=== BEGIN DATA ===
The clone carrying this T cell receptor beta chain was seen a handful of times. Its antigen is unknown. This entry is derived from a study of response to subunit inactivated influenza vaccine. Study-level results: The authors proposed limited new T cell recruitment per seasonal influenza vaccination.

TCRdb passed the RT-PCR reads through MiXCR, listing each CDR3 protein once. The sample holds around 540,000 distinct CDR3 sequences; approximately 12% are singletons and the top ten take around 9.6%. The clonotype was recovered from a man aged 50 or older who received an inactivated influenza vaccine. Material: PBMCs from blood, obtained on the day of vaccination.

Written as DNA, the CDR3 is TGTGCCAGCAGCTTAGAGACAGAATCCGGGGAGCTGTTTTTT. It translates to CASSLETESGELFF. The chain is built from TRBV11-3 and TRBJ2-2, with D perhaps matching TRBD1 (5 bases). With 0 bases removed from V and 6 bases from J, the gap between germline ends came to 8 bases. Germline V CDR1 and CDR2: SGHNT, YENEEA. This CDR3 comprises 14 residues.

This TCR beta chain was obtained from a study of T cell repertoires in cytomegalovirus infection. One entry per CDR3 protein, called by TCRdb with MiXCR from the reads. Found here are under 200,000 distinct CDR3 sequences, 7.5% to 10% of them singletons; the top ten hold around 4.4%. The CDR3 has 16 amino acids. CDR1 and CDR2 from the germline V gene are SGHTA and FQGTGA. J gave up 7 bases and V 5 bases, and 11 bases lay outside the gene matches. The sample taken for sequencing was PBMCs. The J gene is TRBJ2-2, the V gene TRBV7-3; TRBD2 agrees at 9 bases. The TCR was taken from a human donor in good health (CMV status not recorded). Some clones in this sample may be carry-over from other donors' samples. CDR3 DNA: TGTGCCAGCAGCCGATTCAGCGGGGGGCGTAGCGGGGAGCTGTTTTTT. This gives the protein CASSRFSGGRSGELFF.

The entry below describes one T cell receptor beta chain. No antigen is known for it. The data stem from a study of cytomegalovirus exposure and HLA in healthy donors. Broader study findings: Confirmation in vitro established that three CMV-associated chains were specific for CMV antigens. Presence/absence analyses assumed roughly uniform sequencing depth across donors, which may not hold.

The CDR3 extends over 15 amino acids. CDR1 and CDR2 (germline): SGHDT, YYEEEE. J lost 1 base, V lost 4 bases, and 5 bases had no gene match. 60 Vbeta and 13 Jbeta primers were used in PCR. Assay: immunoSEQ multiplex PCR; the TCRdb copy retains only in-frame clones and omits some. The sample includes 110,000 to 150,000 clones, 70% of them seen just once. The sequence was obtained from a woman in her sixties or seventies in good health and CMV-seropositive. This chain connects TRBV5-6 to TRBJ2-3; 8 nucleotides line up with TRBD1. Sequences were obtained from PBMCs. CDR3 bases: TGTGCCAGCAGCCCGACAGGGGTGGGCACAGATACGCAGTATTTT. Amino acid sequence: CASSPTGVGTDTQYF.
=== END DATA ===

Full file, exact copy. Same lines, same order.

The clone carrying this T cell receptor beta chain was seen a handful of times. Its antigen is unknown. This entry is derived from a study of response to subunit inactivated influenza vaccine. Study-level results: The authors proposed limited new T cell recruitment per seasonal influenza vaccination.

TCRdb passed the RT-PCR reads through MiXCR, listing each CDR3 protein once. The sample holds around 540,000 distinct CDR3 sequences; approximately 12% are singletons and the top ten take around 9.6%. The clonotype was recovered from a man aged 50 or older who received an inactivated influenza vaccine. Material: PBMCs from blood, obtained on the day of vaccination.

Written as DNA, the CDR3 is TGTGCCAGCAGCTTAGAGACAGAATCCGGGGAGCTGTTTTTT. It translates to CASSLETESGELFF. The chain is built from TRBV11-3 and TRBJ2-2, with D perhaps matching TRBD1 (5 bases). With 0 bases removed from V and 6 bases from J, the gap between germline ends came to 8 bases. Germline V CDR1 and CDR2: SGHNT, YENEEA. This CDR3 comprises 14 residues.

This TCR beta chain was obtained from a study of T cell repertoires in cytomegalovirus infection. One entry per CDR3 protein, called by TCRdb with MiXCR from the reads. Found here are under 200,000 distinct CDR3 sequences, 7.5% to 10% of them singletons; the top ten hold around 4.4%. The CDR3 has 16 amino acids. CDR1 and CDR2 from the germline V gene are SGHTA and FQGTGA. J gave up 7 bases and V 5 bases, and 11 bases lay outside the gene matches. The sample taken for sequencing was PBMCs. The J gene is TRBJ2-2, the V gene TRBV7-3; TRBD2 agrees at 9 bases. The TCR was taken from a human donor in good health (CMV status not recorded). Some clones in this sample may be carry-over from other donors' samples. CDR3 DNA: TGTGCCAGCAGCCGATTCAGCGGGGGGCGTAGCGGGGAGCTGTTTTTT. This gives the protein CASSRFSGGRSGELFF.

The entry below describes one T cell receptor beta chain. No antigen is known for it. The data stem from a study of cytomegalovirus exposure and HLA in healthy donors. Broader study findings: Confirmation in vitro established that three CMV-associated chains were specific for CMV antigens. Presence/absence analyses assumed roughly uniform sequencing depth across donors, which may not hold.

The CDR3 extends over 15 amino acids. CDR1 and CDR2 (germline): SGHDT, YYEEEE. J lost 1 base, V lost 4 bases, and 5 bases had no gene match. 60 Vbeta and 13 Jbeta primers were used in PCR. Assay: immunoSEQ multiplex PCR; the TCRdb copy retains only in-frame clones and omits some. The sample includes 110,000 to 150,000 clones, 70% of them seen just once. The sequence was obtained from a woman in her sixties or seventies in good health and CMV-seropositive. This chain connects TRBV5-6 to TRBJ2-3; 8 nucleotides line up with TRBD1. Sequences were obtained from PBMCs. CDR3 bases: TGTGCCAGCAGCCCGACAGGGGTGGGCACAGATACGCAGTATTTT. Amino acid sequence: CASSPTGVGTDTQYF.